Shul Michtav Le-Chizkiahu (Orach Chaim no. 9) discusses the question of a rabbi who davens a long amidah prayer, and doesn’t wish the congregation to wait for him: Is it permitted for the rabbi to signal to the shaliach tzibbur to begin the repetition of the amidah, or even to step backwards and pretend he has finished his own prayer? After a lengthy discussion of whether stepping back or signaling is considered an interruption of the prayer, he concludes that it is permitted for the rabbi to do so (in particular where the congregation are particular about waiting).

This principle is also ruled by the Mishnah Berurah (104:1), who explains that although it is generally prohibited to signal to others during the amidah prayer, “when a dignified person is in the middle of his prayer, and the shaliach tzibbur is waiting for him… and this disturbs his prayer, it is permitted to hint to the shaliach tzibbur to [begin to] pray as usual.”

An added application of tircha de-tzibura can be made with regard to a small minyan of ten or eleven people. In such a setting, it would be wrong for an individual to daven a long amidah prayer, for this will inevitably cause the rest of the minyan to wait for him to finish.

Daily Application

We have seen a number of examples of how the idea of tircha de-tzibura is applied to various situations, and of how halachic authorities are most particular about this principle.

Yet, beyond the mainly “religious settings” discussed by the poskim, it is important that we internalize the idea underlying the halachos, and apply it in regular, everyday situations. Our failure to do this can often be seen at joyous gatherings, such as weddings and brisos, where large numbers of guests are often made to wait lengthy periods of time (well beyond the customary lateness period) for no good reason. This is certainly an infringement of tircha de-tzibura.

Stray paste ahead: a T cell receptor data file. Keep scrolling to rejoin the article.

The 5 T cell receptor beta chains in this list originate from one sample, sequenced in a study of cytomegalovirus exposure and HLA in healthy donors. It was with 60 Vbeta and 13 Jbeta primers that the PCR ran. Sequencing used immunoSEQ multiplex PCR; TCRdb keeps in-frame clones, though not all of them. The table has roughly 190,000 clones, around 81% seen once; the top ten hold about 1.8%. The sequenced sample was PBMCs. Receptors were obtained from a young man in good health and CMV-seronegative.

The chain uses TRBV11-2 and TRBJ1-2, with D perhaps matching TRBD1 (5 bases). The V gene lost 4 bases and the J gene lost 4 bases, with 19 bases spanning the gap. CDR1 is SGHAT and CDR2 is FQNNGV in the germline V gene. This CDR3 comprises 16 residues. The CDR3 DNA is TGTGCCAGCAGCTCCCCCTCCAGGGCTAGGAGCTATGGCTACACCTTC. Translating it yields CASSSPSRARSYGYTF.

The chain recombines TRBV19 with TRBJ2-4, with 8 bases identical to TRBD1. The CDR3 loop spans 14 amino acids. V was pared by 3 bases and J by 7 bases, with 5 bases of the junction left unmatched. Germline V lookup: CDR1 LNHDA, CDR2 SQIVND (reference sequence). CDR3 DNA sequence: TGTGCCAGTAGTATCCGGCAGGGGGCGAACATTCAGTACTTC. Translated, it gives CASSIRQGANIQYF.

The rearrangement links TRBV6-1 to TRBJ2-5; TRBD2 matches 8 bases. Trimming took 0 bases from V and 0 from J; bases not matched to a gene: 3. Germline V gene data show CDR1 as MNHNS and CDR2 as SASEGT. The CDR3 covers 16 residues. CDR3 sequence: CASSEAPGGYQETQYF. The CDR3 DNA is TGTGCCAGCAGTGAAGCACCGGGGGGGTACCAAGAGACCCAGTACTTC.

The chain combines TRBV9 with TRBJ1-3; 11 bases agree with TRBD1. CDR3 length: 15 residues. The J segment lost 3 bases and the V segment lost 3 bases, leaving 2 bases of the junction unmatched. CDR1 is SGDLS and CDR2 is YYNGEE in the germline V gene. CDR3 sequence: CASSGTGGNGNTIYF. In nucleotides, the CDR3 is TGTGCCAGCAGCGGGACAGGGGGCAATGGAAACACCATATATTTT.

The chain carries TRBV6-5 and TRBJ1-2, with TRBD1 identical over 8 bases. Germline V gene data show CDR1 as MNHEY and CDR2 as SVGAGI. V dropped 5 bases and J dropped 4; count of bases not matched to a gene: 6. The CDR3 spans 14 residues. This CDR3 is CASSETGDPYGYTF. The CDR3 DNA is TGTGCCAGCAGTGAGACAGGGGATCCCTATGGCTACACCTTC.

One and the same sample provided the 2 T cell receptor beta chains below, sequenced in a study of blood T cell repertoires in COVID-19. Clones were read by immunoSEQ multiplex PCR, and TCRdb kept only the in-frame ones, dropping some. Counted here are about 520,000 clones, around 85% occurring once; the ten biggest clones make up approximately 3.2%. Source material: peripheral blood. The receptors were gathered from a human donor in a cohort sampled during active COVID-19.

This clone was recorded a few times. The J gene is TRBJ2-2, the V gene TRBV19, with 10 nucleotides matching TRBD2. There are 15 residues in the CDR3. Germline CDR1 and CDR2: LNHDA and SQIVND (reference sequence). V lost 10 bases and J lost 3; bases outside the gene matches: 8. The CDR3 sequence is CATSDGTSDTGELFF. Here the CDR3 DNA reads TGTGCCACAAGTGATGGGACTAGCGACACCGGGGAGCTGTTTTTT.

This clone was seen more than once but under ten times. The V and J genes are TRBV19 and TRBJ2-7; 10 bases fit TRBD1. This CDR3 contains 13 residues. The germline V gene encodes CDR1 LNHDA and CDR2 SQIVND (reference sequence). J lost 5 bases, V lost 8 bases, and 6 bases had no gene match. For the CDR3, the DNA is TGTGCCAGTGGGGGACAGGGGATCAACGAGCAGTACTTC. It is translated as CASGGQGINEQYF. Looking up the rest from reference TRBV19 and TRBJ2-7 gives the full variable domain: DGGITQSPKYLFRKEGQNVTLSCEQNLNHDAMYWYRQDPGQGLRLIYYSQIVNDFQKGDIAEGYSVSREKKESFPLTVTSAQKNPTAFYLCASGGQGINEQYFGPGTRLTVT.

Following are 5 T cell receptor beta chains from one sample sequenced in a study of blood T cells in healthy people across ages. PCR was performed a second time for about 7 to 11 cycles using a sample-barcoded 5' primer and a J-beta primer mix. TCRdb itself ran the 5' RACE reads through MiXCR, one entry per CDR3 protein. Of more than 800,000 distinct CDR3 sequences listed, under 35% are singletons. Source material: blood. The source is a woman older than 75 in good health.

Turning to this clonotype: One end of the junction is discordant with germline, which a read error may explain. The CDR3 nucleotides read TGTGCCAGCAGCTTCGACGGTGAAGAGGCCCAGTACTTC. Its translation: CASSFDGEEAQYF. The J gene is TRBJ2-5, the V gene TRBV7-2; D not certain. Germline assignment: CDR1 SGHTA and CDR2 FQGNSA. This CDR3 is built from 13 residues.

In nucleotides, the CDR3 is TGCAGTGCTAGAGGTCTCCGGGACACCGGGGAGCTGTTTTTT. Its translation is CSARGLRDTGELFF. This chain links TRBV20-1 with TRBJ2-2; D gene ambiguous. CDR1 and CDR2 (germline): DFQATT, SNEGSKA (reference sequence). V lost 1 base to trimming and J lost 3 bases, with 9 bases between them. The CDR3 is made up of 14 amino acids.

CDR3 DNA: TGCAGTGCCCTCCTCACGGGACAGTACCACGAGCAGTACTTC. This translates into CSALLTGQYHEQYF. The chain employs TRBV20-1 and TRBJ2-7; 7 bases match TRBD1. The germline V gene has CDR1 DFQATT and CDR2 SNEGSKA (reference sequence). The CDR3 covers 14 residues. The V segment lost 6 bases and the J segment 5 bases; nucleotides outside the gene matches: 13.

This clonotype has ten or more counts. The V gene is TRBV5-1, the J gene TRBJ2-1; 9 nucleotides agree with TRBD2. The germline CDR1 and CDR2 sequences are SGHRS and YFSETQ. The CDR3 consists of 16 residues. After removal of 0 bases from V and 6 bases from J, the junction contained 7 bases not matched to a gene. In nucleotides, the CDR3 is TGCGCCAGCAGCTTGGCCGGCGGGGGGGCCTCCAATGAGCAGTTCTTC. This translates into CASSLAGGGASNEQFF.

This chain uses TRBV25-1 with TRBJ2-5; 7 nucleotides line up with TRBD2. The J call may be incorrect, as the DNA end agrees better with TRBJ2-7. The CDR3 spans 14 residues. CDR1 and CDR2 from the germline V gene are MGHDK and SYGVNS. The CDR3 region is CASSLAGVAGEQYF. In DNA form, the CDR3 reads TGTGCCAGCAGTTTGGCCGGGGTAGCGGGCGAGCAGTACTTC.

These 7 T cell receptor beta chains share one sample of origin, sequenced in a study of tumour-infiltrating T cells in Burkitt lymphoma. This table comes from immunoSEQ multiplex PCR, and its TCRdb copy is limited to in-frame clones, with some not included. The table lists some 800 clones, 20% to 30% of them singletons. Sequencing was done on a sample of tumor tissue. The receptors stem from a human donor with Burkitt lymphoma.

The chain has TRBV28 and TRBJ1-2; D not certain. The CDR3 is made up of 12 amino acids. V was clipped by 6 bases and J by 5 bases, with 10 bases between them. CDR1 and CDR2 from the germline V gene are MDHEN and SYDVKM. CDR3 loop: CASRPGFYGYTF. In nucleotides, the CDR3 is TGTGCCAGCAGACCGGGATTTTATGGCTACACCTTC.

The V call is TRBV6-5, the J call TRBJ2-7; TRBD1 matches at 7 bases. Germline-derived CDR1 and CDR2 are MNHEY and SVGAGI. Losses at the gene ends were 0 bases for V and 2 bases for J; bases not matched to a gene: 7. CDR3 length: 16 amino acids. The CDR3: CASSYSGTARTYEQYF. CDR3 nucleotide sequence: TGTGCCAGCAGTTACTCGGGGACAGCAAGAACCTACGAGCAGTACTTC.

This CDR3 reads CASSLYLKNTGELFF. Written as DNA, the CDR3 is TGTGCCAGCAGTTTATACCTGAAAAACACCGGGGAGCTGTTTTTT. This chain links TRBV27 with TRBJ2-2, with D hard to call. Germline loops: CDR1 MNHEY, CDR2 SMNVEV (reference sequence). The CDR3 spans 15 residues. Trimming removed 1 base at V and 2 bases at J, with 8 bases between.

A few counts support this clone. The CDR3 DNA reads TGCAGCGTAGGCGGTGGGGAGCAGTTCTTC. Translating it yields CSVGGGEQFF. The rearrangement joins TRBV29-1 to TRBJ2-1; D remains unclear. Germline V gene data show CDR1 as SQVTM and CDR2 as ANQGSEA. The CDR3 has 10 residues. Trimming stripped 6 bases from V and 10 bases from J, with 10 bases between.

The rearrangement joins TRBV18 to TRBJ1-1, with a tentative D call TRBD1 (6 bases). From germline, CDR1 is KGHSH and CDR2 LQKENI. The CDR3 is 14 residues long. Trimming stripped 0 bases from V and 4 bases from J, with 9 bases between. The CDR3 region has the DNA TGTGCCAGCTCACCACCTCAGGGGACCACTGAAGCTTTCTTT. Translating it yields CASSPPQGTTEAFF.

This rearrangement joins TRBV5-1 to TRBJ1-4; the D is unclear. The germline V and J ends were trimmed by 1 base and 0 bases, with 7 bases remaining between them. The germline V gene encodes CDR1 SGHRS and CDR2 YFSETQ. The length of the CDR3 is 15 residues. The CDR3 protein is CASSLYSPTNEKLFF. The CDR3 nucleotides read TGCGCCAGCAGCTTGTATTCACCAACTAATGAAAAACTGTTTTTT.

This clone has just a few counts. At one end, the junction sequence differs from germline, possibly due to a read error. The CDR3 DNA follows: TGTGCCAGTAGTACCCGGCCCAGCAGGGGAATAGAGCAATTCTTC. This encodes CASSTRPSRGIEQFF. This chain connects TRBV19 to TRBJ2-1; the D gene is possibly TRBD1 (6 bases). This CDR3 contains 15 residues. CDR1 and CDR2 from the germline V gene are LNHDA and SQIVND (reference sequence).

The same idea can be applied to public transportation. Causing a full bus to wait (for instance, by parking in prohibited areas and causing delay[*]) is a clear violation of tircha de-tzibura. Certainly, the practice of blocking off intersections by putting alight garbage facilities (as sometimes found in Geulah) must be severely deplored. In a broader context, whenever we come into contact with the public, on the roads, in public gatherings, or in any forum, we must be wary of causing an unnecessary burden.

The prohibition of tircha de-tzibura falls under the category of moral behavior, which all of us should strive to follow. Yet, as we have seen, it goes far beyond this, constituting a prohibition that poskim are much concerned about. Without doubt, it is something that we should be acutely aware of, and seek as far as possible to minimize.


[*] Concerning which has the right of way between a bus and a private car, the Sema (Perishah, Choshen Mishpat 272) writes that the bus, which carries many people, has the right of way, but the Taz (272:13) disputes this.